Third, perhaps more seriously, the primary sin, in my eyes, of the various combinations of British commentators that ESPN subjects us to is that they cannot shake themselves free of a dominant set of stereotypical and archaic narratives. To wit, to put it just a tad crudely, South American, Asian, and African teams are overly excitable, poorly disciplined, lackadaisical, more prone to psychological meltdowns; their brand of ‘instinctive’ soccer always somehow needs fine-tuning when coming up against the systematic execution of game plans by European teams.  This flavoring of the commentary can vary in its subtlety but it is unmistakably present. It equips the English-language commentary with a very particular evaluative frame; the average South American, African or Asian player is subject to a persistent exoticization, one which carries it with a heavy burden for its subjects. They have to perform to a standard of sporting and moral rectitude that they seem blithely unaware of. But which I seem just a little sensitive to–perhaps excessively so, but for the time being, watching in Spanish will do just fine.

Note: There was a time when I used to think watching Spanish language soccer broadcasts would improve my spoken Spanish, but I’ve given up any hope of that.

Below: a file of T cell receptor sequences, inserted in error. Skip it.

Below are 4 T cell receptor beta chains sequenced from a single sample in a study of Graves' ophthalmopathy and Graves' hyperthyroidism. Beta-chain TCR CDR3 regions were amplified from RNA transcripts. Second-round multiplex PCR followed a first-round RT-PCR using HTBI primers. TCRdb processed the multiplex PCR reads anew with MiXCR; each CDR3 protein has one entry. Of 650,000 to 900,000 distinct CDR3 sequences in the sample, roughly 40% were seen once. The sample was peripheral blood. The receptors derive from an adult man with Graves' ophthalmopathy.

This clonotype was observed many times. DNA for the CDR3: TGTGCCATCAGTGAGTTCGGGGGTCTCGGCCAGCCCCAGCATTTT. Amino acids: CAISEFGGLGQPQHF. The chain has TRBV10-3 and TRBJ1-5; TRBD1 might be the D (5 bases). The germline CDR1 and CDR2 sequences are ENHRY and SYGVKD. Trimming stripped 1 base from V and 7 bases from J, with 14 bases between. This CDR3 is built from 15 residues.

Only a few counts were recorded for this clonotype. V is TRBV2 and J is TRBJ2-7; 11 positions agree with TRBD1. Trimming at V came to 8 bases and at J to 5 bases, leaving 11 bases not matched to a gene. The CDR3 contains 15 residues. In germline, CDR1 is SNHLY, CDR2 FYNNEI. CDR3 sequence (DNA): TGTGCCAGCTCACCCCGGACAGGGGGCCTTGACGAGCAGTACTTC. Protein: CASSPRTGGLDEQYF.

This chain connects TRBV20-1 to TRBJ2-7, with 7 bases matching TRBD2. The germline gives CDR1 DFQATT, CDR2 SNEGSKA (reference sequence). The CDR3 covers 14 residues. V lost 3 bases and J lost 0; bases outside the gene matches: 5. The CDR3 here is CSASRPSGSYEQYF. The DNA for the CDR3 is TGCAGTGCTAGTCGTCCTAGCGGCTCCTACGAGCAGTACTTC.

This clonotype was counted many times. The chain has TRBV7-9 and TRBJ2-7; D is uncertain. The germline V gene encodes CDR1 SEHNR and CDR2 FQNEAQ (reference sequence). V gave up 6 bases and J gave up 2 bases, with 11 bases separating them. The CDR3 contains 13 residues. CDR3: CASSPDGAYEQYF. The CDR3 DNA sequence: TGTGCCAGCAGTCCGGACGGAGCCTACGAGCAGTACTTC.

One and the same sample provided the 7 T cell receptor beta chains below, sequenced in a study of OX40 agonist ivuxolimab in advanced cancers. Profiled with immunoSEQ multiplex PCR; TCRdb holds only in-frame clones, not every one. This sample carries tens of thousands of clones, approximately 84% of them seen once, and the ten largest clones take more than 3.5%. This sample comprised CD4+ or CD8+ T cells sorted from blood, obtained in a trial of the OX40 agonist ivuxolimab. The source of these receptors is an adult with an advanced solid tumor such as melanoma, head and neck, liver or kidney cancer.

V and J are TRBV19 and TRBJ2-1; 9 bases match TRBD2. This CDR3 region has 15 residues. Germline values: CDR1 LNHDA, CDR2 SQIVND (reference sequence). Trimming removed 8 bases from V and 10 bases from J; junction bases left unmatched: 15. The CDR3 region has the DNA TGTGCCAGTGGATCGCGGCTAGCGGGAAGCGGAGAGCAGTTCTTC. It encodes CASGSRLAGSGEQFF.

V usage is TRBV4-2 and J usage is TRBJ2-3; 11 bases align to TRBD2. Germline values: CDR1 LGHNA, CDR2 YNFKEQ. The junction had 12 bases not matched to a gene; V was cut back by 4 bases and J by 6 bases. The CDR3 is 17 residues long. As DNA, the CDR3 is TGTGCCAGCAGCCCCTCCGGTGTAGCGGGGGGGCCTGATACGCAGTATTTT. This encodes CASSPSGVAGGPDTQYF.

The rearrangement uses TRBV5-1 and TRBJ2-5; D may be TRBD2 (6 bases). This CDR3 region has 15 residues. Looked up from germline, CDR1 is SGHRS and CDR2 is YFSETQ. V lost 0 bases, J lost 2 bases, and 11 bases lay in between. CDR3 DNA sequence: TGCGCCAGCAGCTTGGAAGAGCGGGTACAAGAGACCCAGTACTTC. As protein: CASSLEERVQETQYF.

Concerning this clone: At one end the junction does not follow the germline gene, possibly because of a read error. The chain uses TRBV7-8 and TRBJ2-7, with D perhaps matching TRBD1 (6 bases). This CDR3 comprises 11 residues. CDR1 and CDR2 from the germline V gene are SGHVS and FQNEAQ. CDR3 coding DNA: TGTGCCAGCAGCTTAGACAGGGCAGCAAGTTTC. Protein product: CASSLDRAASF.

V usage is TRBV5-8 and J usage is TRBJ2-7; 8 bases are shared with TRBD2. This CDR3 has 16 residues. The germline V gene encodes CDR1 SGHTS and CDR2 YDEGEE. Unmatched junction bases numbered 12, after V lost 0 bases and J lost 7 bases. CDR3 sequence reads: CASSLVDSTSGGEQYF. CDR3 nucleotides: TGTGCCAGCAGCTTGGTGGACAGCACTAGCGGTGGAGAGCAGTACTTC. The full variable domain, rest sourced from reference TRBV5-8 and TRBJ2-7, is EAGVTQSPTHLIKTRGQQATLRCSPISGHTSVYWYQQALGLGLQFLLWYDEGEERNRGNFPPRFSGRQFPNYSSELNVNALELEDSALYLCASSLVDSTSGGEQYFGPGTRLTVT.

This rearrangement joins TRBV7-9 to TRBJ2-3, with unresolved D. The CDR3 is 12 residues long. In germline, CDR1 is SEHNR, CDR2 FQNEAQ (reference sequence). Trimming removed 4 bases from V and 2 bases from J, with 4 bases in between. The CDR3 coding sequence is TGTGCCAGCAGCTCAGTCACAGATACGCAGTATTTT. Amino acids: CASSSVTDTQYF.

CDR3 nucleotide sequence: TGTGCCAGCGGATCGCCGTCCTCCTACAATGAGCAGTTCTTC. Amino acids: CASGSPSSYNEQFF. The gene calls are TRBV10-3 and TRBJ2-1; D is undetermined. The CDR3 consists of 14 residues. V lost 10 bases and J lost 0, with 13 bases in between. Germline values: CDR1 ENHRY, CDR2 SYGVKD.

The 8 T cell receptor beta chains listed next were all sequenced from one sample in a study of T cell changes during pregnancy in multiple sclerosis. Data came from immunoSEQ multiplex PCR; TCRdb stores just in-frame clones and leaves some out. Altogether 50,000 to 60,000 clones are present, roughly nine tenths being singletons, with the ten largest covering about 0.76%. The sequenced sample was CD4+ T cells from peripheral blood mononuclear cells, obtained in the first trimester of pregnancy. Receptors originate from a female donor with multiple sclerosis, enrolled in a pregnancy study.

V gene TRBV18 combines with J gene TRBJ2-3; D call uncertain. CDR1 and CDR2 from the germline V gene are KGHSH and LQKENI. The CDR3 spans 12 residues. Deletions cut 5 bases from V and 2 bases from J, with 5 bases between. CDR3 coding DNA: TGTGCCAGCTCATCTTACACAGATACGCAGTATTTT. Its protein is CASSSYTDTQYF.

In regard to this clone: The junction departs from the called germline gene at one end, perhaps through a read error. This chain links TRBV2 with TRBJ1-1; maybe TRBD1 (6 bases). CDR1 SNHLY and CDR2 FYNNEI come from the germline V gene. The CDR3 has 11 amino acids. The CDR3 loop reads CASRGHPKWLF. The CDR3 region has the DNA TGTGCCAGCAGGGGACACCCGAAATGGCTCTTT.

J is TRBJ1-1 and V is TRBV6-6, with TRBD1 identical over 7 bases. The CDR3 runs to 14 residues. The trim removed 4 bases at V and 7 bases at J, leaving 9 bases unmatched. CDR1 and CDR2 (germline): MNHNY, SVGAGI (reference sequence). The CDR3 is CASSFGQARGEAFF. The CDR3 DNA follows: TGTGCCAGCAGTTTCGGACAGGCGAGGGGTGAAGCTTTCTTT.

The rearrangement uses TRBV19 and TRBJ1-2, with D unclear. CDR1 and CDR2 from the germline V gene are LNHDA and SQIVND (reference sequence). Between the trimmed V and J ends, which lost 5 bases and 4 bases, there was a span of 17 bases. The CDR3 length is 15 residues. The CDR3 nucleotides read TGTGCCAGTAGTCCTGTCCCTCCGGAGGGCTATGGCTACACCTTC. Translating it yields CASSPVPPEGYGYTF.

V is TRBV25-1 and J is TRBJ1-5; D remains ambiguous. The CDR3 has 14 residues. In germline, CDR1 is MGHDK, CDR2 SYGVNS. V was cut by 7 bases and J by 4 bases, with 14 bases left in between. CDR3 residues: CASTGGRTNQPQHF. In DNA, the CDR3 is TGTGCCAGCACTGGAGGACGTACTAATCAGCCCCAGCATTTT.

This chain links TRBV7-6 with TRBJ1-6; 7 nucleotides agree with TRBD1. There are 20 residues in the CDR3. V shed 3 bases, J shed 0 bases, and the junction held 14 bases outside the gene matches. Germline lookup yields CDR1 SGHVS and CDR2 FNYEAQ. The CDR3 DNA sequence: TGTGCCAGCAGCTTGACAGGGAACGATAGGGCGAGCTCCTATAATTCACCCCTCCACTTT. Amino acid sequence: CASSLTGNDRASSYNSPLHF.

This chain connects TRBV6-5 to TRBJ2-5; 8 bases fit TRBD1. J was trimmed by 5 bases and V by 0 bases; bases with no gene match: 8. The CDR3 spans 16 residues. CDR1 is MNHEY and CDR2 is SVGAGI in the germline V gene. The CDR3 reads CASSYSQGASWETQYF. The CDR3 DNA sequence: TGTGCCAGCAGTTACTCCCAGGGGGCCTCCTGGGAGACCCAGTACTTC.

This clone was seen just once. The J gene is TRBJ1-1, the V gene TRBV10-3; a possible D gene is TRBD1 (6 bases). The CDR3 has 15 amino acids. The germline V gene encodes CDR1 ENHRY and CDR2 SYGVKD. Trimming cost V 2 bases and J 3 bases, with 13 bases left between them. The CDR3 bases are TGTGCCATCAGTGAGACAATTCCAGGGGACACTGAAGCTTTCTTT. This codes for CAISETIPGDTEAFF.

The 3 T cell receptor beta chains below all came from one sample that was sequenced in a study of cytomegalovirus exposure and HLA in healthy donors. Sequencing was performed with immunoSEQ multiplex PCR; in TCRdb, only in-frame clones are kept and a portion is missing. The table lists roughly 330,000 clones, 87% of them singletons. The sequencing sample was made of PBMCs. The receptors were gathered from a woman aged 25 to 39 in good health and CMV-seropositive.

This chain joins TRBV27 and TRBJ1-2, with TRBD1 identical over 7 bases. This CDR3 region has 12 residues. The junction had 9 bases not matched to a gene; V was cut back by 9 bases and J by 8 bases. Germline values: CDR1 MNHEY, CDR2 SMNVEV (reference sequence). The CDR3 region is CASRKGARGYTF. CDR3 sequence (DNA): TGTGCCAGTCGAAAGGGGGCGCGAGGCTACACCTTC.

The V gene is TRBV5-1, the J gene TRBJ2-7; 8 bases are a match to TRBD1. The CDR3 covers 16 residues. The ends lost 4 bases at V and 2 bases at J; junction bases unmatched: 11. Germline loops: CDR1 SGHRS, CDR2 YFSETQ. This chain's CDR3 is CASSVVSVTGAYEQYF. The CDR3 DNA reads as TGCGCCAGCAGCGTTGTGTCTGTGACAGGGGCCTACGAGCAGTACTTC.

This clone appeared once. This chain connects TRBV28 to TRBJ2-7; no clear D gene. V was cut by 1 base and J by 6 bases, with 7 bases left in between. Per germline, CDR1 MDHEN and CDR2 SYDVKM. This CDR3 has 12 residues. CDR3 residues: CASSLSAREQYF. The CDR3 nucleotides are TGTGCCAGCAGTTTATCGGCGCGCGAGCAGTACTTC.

On Not Failing the Soccer Tebbit Test

A few days ago in a post on the US men’s soccer team, I wrote:

I find myself cheering for the US when it goes up against a European soccer powerhouse. When they play South American, Asian, or African countries, my underdog sympathies kick in.

Well, on Sunday night, the US was most certainly up against a “European soccer powerhouse” – in this case, Portugal.  And so, as promised, I was cheering for the US. But the nature of my support was markedly different. I think it marked a turning point for this naturalized American citizen of fourteen years.

First, I had noticed–even during the game against Ghana–that I was urging the US on to a win. The US are underdogs in the Group of Death, and so, despite their African opposition, they had my support.

Second, my sense of anticipation of Sunday’s game was palpably distinct from the sensations which have preceded past games played by the USMNT. I was keyed up; I had scouted my immediate surroundings for a viewing venue (my family and I were spending the weekend at a cabin in Bethel, NY, and so I needed to find a restaurant or bar with a large screen television); I had secured all the necessary home-front rights and permissions; my daughter’s sleep time had been suitably delayed; my wife would accompany me. We showed up early, found a table, ordered food and drinks and set ourselves up. This felt like a Big Game; I have never, ever set myself up for a US men’s soccer game like this.